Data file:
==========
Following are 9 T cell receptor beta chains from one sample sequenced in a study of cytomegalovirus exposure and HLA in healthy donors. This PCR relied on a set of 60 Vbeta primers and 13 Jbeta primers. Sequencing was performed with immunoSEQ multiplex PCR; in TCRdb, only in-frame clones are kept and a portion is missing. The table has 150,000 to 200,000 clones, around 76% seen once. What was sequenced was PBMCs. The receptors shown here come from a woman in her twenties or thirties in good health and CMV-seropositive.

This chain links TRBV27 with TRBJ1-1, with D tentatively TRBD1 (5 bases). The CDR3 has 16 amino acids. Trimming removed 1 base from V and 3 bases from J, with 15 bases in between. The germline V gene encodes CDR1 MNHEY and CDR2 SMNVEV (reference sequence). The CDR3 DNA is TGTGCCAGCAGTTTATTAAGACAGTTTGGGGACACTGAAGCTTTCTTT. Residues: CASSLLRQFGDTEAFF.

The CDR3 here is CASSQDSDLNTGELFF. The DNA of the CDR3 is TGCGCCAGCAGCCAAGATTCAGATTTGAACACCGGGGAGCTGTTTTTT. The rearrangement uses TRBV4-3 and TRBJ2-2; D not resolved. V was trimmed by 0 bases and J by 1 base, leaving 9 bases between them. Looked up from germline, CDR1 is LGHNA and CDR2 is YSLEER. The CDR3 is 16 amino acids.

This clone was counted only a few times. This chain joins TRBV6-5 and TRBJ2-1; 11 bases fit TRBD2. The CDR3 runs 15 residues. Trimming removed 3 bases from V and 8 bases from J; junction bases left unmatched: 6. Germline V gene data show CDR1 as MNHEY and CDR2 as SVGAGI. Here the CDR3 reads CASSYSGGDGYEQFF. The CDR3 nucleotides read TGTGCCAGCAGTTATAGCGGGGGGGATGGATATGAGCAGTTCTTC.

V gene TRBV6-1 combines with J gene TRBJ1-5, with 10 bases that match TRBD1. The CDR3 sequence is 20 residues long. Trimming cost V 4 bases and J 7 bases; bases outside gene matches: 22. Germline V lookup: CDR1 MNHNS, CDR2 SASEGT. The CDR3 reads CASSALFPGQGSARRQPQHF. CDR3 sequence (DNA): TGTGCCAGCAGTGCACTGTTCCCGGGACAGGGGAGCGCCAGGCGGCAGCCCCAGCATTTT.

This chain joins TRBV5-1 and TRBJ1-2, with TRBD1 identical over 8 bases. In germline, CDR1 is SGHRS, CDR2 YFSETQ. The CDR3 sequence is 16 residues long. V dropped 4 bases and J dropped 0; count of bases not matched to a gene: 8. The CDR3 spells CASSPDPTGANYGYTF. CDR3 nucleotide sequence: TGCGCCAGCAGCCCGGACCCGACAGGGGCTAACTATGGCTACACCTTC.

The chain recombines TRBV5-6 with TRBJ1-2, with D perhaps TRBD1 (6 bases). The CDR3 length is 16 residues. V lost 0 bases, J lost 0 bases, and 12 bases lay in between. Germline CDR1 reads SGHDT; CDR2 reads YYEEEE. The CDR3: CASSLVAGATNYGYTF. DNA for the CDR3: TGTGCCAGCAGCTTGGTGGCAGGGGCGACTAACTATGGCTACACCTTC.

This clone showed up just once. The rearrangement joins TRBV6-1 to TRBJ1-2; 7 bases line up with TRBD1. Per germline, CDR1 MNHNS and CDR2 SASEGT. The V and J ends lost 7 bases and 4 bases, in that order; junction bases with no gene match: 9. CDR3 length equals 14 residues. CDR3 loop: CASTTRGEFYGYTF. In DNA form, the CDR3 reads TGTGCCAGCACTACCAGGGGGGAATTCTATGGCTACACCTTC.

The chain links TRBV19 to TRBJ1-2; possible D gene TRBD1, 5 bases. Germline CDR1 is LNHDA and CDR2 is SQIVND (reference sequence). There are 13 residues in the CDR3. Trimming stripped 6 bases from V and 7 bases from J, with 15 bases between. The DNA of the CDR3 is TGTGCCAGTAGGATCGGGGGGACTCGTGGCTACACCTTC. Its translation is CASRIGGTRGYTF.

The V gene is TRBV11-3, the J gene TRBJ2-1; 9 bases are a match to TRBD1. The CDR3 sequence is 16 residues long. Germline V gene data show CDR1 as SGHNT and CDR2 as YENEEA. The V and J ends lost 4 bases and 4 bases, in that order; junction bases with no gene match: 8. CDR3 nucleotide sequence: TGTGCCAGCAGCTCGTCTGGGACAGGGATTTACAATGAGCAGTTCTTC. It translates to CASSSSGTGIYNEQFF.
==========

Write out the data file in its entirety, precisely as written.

Following are 9 T cell receptor beta chains from one sample sequenced in a study of cytomegalovirus exposure and HLA in healthy donors. This PCR relied on a set of 60 Vbeta primers and 13 Jbeta primers. Sequencing was performed with immunoSEQ multiplex PCR; in TCRdb, only in-frame clones are kept and a portion is missing. The table has 150,000 to 200,000 clones, around 76% seen once. What was sequenced was PBMCs. The receptors shown here come from a woman in her twenties or thirties in good health and CMV-seropositive.

This chain links TRBV27 with TRBJ1-1, with D tentatively TRBD1 (5 bases). The CDR3 has 16 amino acids. Trimming removed 1 base from V and 3 bases from J, with 15 bases in between. The germline V gene encodes CDR1 MNHEY and CDR2 SMNVEV (reference sequence). The CDR3 DNA is TGTGCCAGCAGTTTATTAAGACAGTTTGGGGACACTGAAGCTTTCTTT. Residues: CASSLLRQFGDTEAFF.

The CDR3 here is CASSQDSDLNTGELFF. The DNA of the CDR3 is TGCGCCAGCAGCCAAGATTCAGATTTGAACACCGGGGAGCTGTTTTTT. The rearrangement uses TRBV4-3 and TRBJ2-2; D not resolved. V was trimmed by 0 bases and J by 1 base, leaving 9 bases between them. Looked up from germline, CDR1 is LGHNA and CDR2 is YSLEER. The CDR3 is 16 amino acids.

This clone was counted only a few times. This chain joins TRBV6-5 and TRBJ2-1; 11 bases fit TRBD2. The CDR3 runs 15 residues. Trimming removed 3 bases from V and 8 bases from J; junction bases left unmatched: 6. Germline V gene data show CDR1 as MNHEY and CDR2 as SVGAGI. Here the CDR3 reads CASSYSGGDGYEQFF. The CDR3 nucleotides read TGTGCCAGCAGTTATAGCGGGGGGGATGGATATGAGCAGTTCTTC.

V gene TRBV6-1 combines with J gene TRBJ1-5, with 10 bases that match TRBD1. The CDR3 sequence is 20 residues long. Trimming cost V 4 bases and J 7 bases; bases outside gene matches: 22. Germline V lookup: CDR1 MNHNS, CDR2 SASEGT. The CDR3 reads CASSALFPGQGSARRQPQHF. CDR3 sequence (DNA): TGTGCCAGCAGTGCACTGTTCCCGGGACAGGGGAGCGCCAGGCGGCAGCCCCAGCATTTT.

This chain joins TRBV5-1 and TRBJ1-2, with TRBD1 identical over 8 bases. In germline, CDR1 is SGHRS, CDR2 YFSETQ. The CDR3 sequence is 16 residues long. V dropped 4 bases and J dropped 0; count of bases not matched to a gene: 8. The CDR3 spells CASSPDPTGANYGYTF. CDR3 nucleotide sequence: TGCGCCAGCAGCCCGGACCCGACAGGGGCTAACTATGGCTACACCTTC.

The chain recombines TRBV5-6 with TRBJ1-2, with D perhaps TRBD1 (6 bases). The CDR3 length is 16 residues. V lost 0 bases, J lost 0 bases, and 12 bases lay in between. Germline CDR1 reads SGHDT; CDR2 reads YYEEEE. The CDR3: CASSLVAGATNYGYTF. DNA for the CDR3: TGTGCCAGCAGCTTGGTGGCAGGGGCGACTAACTATGGCTACACCTTC.

This clone showed up just once. The rearrangement joins TRBV6-1 to TRBJ1-2; 7 bases line up with TRBD1. Per germline, CDR1 MNHNS and CDR2 SASEGT. The V and J ends lost 7 bases and 4 bases, in that order; junction bases with no gene match: 9. CDR3 length equals 14 residues. CDR3 loop: CASTTRGEFYGYTF. In DNA form, the CDR3 reads TGTGCCAGCACTACCAGGGGGGAATTCTATGGCTACACCTTC.

The chain links TRBV19 to TRBJ1-2; possible D gene TRBD1, 5 bases. Germline CDR1 is LNHDA and CDR2 is SQIVND (reference sequence). There are 13 residues in the CDR3. Trimming stripped 6 bases from V and 7 bases from J, with 15 bases between. The DNA of the CDR3 is TGTGCCAGTAGGATCGGGGGGACTCGTGGCTACACCTTC. Its translation is CASRIGGTRGYTF.

The V gene is TRBV11-3, the J gene TRBJ2-1; 9 bases are a match to TRBD1. The CDR3 sequence is 16 residues long. Germline V gene data show CDR1 as SGHNT and CDR2 as YENEEA. The V and J ends lost 4 bases and 4 bases, in that order; junction bases with no gene match: 8. CDR3 nucleotide sequence: TGTGCCAGCAGCTCGTCTGGGACAGGGATTTACAATGAGCAGTTCTTC. It translates to CASSSSGTGIYNEQFF.